Have you ever entered a conversation with the best of intentions, only to end up in an argument? I suspect we have all had this experience and I’d like to suggest that one reason this happens so often is because of mind distance. When we try to communicate with people whose experiences and world views are very different from our own, we often run into invisible walls. It’s like trying to describe colors to a friend who has been blind from birth. No matter how much we try to explain what the world looks, sounds, and feels like to us, if the other person’s experiences have been significantly different, they will have trouble listening and understanding. In my work as an interculturalist, I encounter such mind distance on a regular basis.
Social inequality is systematically destroying the livelihood of many inner city communities. The threat is not only from unemployment, poverty, lack of social services, homelessness and the effects of gangs, violence and drug addiction, but rather it is an underpinning of the very fabric of society.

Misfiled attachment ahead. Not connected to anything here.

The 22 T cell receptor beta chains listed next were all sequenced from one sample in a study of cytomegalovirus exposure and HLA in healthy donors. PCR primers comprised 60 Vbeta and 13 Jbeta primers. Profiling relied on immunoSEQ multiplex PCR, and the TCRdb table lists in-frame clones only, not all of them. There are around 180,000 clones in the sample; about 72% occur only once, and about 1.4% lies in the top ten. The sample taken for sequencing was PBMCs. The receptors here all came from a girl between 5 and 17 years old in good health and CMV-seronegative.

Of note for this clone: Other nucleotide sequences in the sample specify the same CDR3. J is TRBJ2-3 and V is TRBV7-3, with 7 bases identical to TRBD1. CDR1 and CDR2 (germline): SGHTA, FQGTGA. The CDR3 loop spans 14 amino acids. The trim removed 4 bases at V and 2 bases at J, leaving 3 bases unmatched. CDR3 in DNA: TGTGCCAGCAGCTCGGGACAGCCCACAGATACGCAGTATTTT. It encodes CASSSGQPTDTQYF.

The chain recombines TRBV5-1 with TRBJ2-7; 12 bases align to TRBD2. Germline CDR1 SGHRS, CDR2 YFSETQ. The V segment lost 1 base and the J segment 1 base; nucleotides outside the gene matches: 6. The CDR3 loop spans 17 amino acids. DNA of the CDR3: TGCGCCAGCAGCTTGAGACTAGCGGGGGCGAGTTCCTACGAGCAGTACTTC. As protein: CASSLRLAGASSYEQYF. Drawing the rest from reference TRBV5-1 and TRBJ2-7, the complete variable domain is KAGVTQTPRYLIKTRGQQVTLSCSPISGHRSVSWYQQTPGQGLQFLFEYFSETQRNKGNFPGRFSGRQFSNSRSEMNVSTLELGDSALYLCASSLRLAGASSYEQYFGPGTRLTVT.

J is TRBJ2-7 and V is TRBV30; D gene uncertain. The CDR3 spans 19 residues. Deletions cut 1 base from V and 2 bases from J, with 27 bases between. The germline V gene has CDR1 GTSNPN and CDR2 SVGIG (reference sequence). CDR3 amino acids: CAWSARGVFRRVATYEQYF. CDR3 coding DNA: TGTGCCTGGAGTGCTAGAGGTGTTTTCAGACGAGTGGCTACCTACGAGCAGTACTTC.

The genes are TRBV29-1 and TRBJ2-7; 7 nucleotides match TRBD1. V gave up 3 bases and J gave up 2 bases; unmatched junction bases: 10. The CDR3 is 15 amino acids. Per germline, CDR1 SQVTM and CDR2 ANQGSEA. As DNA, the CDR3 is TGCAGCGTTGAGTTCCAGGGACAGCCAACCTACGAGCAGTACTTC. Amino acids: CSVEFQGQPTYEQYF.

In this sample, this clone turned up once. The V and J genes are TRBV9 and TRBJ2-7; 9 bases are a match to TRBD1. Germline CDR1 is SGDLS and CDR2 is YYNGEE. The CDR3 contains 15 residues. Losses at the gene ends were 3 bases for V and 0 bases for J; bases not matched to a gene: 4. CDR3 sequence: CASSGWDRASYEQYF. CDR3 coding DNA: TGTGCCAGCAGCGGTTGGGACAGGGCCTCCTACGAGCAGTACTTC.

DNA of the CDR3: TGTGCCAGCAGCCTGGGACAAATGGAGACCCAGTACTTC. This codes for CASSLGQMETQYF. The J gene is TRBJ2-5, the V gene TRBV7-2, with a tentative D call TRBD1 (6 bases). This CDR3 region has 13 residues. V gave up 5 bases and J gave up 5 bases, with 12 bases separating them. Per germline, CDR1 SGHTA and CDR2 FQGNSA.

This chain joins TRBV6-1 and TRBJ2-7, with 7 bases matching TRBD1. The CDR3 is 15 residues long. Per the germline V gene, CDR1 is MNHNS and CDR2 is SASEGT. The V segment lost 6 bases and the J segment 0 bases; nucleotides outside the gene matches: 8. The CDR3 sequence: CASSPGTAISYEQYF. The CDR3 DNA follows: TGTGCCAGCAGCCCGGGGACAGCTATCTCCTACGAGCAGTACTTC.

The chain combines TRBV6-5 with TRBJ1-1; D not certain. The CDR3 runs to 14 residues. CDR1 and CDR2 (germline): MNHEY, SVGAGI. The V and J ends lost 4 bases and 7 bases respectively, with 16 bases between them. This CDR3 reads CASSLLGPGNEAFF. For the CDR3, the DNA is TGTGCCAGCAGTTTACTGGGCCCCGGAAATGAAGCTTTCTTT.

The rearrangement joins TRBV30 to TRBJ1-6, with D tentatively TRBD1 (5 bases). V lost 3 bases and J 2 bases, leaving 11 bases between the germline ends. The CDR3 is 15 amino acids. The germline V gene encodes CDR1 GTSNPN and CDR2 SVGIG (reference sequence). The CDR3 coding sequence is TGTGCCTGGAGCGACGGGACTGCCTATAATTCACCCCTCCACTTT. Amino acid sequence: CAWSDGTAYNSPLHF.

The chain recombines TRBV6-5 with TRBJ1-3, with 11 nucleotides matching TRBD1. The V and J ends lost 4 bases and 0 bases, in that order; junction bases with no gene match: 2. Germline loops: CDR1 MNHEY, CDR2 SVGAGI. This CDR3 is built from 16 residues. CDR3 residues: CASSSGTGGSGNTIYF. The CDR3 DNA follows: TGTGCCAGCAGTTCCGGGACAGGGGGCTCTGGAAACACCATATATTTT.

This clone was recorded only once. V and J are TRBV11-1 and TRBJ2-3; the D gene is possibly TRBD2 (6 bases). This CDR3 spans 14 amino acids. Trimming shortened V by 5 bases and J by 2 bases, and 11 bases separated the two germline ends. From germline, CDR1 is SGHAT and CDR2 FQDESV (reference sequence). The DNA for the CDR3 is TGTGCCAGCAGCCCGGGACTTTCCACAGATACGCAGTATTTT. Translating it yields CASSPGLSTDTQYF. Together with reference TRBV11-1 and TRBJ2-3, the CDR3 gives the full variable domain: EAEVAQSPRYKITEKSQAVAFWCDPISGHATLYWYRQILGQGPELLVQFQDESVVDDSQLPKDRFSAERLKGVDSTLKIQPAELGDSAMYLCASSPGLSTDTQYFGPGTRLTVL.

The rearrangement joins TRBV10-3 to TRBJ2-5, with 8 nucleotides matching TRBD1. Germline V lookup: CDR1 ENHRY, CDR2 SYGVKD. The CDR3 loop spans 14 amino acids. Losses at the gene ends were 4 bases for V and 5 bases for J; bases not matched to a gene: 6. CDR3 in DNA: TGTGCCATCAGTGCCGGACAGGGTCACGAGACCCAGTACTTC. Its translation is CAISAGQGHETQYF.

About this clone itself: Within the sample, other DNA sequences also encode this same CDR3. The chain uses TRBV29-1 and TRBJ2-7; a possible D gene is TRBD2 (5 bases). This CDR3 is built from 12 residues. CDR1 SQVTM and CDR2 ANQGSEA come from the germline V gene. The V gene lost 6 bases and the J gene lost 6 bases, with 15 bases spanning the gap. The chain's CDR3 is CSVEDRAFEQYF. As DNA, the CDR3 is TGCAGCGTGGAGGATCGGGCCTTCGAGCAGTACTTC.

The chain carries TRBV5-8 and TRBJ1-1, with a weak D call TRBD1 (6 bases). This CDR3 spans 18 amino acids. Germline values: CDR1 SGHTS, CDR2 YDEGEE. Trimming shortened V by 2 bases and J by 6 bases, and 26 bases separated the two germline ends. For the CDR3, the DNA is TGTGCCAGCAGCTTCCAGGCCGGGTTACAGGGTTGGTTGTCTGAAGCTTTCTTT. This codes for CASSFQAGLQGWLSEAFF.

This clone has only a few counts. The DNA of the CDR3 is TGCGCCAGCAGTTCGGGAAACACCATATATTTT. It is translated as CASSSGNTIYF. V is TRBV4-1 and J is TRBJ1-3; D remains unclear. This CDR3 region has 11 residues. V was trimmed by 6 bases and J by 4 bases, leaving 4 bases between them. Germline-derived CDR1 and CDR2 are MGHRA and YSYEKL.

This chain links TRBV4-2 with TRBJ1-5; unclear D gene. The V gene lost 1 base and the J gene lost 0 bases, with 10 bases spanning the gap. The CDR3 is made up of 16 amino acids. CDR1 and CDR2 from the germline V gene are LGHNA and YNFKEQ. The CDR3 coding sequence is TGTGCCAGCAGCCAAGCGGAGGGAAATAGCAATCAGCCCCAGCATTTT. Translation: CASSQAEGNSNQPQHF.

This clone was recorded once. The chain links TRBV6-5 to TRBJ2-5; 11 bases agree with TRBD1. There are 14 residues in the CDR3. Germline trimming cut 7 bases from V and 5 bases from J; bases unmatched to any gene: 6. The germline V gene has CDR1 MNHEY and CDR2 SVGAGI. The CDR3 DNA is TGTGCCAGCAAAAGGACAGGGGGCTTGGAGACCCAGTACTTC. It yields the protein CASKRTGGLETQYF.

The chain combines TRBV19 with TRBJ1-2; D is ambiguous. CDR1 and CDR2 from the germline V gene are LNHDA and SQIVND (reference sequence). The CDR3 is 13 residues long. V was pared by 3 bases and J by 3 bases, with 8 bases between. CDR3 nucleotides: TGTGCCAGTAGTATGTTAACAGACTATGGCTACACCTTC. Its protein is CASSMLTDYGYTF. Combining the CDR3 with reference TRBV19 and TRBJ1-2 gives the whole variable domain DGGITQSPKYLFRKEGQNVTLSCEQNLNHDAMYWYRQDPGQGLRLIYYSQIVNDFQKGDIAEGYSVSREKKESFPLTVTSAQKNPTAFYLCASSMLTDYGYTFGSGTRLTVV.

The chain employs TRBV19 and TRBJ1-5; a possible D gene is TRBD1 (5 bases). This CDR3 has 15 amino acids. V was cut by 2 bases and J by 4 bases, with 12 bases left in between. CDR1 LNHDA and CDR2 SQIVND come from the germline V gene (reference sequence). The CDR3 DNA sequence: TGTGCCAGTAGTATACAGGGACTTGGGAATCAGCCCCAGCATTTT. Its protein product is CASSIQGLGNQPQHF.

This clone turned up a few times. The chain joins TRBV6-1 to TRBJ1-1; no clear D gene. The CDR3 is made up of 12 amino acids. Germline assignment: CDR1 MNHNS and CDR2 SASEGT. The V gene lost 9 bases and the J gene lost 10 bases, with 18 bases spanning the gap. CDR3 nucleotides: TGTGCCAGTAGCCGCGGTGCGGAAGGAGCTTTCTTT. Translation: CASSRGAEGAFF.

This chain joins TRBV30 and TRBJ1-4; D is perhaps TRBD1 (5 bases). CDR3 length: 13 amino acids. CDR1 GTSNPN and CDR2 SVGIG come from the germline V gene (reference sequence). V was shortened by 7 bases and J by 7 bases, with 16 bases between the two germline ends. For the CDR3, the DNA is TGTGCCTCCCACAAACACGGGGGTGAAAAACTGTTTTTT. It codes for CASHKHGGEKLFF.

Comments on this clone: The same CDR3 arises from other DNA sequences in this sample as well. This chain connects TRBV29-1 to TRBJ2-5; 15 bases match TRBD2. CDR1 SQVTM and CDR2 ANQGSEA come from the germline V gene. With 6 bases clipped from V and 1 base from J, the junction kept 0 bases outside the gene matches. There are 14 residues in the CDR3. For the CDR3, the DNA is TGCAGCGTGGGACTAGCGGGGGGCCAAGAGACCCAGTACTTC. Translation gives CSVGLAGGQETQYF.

“Inequality – in any form, against any person – is a threat to justice,” says Matt Hipps. Hipps, an assistant professor of political science and director of First-Year Experience at Dalton State, hopes to see public programs at the College geared toward getting people to discuss inequality in multiple forms.
After one of my lectures on the institution of family in the US in the fall of 2012, a student asked, “Do you think it will get better (the controversy over the legalization of same-sex marriage) or worse?” My answer: “better; but slow.” That fall, only seven states had legalized same-sex marriage. Fourteen months, that number has more than doubled to eighteen. How did this come about? Continue reading Quantum Leap for the Gay Movement – by Dr. Julia Wai-Yin So